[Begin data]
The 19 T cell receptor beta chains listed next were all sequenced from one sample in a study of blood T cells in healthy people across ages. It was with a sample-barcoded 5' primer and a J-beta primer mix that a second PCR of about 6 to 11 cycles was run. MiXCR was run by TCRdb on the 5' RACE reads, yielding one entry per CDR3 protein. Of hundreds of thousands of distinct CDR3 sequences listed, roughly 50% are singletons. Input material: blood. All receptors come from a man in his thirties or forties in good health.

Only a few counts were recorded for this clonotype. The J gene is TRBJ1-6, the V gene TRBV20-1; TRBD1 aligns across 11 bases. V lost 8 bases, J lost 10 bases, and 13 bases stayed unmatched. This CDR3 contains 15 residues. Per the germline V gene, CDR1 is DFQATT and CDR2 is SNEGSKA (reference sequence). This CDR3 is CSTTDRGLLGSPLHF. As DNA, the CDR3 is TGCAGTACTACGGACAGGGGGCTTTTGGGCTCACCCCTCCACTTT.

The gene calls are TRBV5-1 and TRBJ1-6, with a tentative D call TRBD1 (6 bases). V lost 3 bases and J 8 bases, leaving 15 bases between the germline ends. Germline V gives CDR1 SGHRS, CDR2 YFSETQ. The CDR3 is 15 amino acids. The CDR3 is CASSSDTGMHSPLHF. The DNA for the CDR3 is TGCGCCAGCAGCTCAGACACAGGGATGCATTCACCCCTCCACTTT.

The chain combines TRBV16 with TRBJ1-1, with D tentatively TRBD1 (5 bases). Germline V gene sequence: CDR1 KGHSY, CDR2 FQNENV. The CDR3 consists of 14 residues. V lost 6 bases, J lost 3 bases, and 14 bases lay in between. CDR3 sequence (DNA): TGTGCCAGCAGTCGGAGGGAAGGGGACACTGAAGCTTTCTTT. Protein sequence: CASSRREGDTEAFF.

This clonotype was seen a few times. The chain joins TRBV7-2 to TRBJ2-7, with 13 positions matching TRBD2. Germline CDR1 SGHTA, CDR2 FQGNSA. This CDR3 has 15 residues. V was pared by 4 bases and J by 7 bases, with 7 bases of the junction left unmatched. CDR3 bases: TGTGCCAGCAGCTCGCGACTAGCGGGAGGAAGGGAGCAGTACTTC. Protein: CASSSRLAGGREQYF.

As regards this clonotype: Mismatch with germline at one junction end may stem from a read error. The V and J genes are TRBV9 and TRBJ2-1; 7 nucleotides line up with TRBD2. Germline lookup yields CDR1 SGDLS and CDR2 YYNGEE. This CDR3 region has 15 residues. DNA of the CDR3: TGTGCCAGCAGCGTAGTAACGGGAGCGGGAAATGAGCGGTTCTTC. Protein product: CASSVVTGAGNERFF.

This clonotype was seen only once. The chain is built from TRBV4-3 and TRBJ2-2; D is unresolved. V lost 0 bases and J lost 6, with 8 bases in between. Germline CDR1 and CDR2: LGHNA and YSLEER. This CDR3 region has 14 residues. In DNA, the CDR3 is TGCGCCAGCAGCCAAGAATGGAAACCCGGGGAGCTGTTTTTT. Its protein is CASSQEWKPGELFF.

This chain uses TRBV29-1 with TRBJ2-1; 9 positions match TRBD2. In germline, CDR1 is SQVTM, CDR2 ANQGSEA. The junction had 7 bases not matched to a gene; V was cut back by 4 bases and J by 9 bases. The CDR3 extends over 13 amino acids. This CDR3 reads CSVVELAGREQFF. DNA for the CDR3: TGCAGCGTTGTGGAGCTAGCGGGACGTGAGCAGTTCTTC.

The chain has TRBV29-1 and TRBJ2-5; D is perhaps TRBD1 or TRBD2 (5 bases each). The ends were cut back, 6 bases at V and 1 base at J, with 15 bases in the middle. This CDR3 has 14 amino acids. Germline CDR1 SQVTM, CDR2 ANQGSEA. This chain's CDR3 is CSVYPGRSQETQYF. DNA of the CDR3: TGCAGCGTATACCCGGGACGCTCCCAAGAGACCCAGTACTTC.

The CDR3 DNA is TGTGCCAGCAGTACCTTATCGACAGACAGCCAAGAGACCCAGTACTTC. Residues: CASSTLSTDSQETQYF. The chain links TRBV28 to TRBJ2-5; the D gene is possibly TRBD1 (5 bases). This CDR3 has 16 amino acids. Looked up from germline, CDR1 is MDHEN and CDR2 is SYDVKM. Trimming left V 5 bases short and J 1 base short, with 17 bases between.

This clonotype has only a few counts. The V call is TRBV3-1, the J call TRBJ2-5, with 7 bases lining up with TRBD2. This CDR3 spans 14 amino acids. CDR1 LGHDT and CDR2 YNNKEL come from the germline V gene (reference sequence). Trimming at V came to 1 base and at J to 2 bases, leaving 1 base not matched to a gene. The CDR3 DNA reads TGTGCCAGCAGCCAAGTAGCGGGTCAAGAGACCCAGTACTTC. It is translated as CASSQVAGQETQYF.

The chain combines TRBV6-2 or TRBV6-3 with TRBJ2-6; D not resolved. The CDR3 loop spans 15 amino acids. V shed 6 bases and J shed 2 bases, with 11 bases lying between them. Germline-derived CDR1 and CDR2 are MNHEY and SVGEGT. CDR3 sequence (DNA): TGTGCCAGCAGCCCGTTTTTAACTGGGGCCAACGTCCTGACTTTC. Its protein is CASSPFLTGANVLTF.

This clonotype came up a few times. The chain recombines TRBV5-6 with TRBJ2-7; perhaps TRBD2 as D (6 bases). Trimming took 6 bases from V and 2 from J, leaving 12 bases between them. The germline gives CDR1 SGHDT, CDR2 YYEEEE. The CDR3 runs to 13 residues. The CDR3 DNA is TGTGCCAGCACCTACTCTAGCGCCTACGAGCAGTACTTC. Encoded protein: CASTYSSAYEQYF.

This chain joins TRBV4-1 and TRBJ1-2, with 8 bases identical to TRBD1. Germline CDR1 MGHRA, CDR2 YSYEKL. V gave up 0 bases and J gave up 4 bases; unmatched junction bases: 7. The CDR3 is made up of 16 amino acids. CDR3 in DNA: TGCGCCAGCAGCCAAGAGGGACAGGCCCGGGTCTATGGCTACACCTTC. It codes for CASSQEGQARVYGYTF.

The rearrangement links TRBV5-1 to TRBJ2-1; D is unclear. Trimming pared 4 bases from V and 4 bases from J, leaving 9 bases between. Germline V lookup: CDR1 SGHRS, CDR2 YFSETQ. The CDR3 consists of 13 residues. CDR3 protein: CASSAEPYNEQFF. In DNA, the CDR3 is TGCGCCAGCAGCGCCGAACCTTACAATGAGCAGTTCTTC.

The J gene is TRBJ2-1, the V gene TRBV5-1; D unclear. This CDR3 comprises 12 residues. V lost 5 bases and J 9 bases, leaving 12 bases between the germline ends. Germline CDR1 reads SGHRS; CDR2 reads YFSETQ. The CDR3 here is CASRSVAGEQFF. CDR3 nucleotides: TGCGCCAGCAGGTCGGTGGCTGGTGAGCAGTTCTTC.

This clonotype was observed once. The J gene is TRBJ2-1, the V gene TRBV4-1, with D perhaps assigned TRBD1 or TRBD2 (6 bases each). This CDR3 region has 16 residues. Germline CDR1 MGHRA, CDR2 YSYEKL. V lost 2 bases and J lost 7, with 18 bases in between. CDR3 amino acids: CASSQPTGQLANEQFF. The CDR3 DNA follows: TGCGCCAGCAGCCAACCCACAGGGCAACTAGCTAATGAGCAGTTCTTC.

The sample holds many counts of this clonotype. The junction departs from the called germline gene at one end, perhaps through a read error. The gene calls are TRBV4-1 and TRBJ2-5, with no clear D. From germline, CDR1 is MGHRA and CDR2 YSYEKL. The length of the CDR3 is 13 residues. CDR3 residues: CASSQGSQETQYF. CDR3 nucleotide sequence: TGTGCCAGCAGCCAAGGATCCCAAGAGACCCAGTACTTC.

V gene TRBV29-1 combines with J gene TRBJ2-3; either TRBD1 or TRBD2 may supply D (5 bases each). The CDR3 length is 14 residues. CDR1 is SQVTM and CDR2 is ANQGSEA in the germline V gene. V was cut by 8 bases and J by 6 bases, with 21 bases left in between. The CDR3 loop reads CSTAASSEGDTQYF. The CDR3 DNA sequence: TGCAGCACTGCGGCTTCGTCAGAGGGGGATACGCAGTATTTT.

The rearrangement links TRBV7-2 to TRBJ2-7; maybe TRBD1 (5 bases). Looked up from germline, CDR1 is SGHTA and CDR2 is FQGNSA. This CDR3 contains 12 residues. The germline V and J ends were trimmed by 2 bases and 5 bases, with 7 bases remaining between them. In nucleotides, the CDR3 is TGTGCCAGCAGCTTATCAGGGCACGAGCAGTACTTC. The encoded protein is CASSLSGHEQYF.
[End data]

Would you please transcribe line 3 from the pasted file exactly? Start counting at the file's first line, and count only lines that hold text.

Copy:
The gene calls are TRBV5-1 and TRBJ1-6, with a tentative D call TRBD1 (6 bases). V lost 3 bases and J 8 bases, leaving 15 bases between the germline ends. Germline V gives CDR1 SGHRS, CDR2 YFSETQ. The CDR3 is 15 amino acids. The CDR3 is CASSSDTGMHSPLHF. The DNA for the CDR3 is TGCGCCAGCAGCTCAGACACAGGGATGCATTCACCCCTCCACTTT.